Currently, the Cerrado is one of the planet’s leading areas for agricultural and livestock production. While this is a cause of pride for many, frontier expansion also takes its toll. Threats to the hotspot include:
The main threat to biodiversity in the Cerrado is the clearing of land for pasture and monocultures, which involve growing single crops on an industrial scale. Production of commodities for consumption within Brazil and for export is essential, not only for the country’s economy but for its food security as well.
In the last five decades the Cerrado has been the main area for agricultural expansion and consolidation of Brazilian agribusiness, leading to the loss of half of the hotspot’s original vegetation cover. Most of the remaining original vegetation cover has been subject to various kinds of interference.
While the Brazilian Forest Code provides for the designation of Areas of Permanent Preservation and Legal Reserves, these will become isolated fragments if deforestation in the Cerrado continues at its current pace. The deforestation levels in the Cerrado are currently higher than in the Amazon, as are the levels of greenhouse gas emissions.
Chemical pollution from pesticides (herbicides, insecticides and fungicides) is a major concern in the hotspot. These inputs are widely used in tropical agriculture, where there is no cold winter to avoid the constant buildup of weeds, pests, fungi and disease. The main consumption is for soy, corn and cotton, the most important crops in the Cerrado. Some persistent organic pollutants are used illegally and pesticides forbidden elsewhere are still legal in Brazil. The country uses more pesticides than any other country in the world, with 19 percent of global use.
Most of the important rivers in the Cerrado have been dammed for hydroelectric plants, which are Brazil’s main source of electric power. The dams affect water flows and modify the margins, keeping several species from migrating up to headwaters for spawning. This also impacts fisher communities whose livelihoods depend on these resources.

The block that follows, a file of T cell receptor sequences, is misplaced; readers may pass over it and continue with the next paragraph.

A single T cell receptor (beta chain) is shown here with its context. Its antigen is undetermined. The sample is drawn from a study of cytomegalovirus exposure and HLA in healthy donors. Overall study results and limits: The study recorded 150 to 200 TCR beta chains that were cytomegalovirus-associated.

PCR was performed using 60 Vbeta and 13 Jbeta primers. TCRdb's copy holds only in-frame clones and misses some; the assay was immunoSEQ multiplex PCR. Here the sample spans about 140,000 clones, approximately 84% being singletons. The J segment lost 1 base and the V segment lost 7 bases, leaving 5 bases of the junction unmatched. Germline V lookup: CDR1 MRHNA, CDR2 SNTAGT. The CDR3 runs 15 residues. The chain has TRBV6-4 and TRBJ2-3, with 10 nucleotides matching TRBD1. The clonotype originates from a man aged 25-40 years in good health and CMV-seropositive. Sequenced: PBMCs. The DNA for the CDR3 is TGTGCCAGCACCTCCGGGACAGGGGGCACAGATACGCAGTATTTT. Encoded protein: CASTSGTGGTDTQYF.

In the Cerrado, introduced African grasses grow faster and higher than native grasses. Plantations of eucalyptus and pine now cover vast areas of the Cerrado, and there are plans for expansion.
Invasive fauna are of concern, too. For example, wild boars known as European javalins (Sus scrofa), originally brought to South America for hunting, have spread to the southernmost part of the Cerrado, where they are a threat to nature and humans. Other invasive animal species include native species of fish from other parts of the country, even shrimp, as well as exotic species, especially Tilapia, farmed to supply supermarkets. These exotic fish compete with native species, especially in reservoirs used for fish farming.
Environmental groups are deeply concerned about impacts of genetically modified organisms (GMOs) on native biodiversity in Brazil, but the National Technical Commission on Biodiversity (CTNBio) approved their use. More research is needed on genetic contamination by GMO crops in the Brazilian context. What is clear is that producers of GMO soybeans make intensive use of glyphosate herbicide, which affects human health.
Cerrado biodiversity has lived with fire for millennia. The vegetation has features that minimize the effect of burning, such as thick bark, rhizomes and bulbs, as well as high regrowth capacity after fire. However, fire frequency has intensified drastically due to human actions.
Today fires may occur every year or two, rather than following cycles of 16 years on average as they did before European settlement. A frequent and intense fire regime causes changes in the dynamics of plant communities, affecting the populations of rare species. Fire may also affect flowering, fruiting, seed dispersal and mortality rates.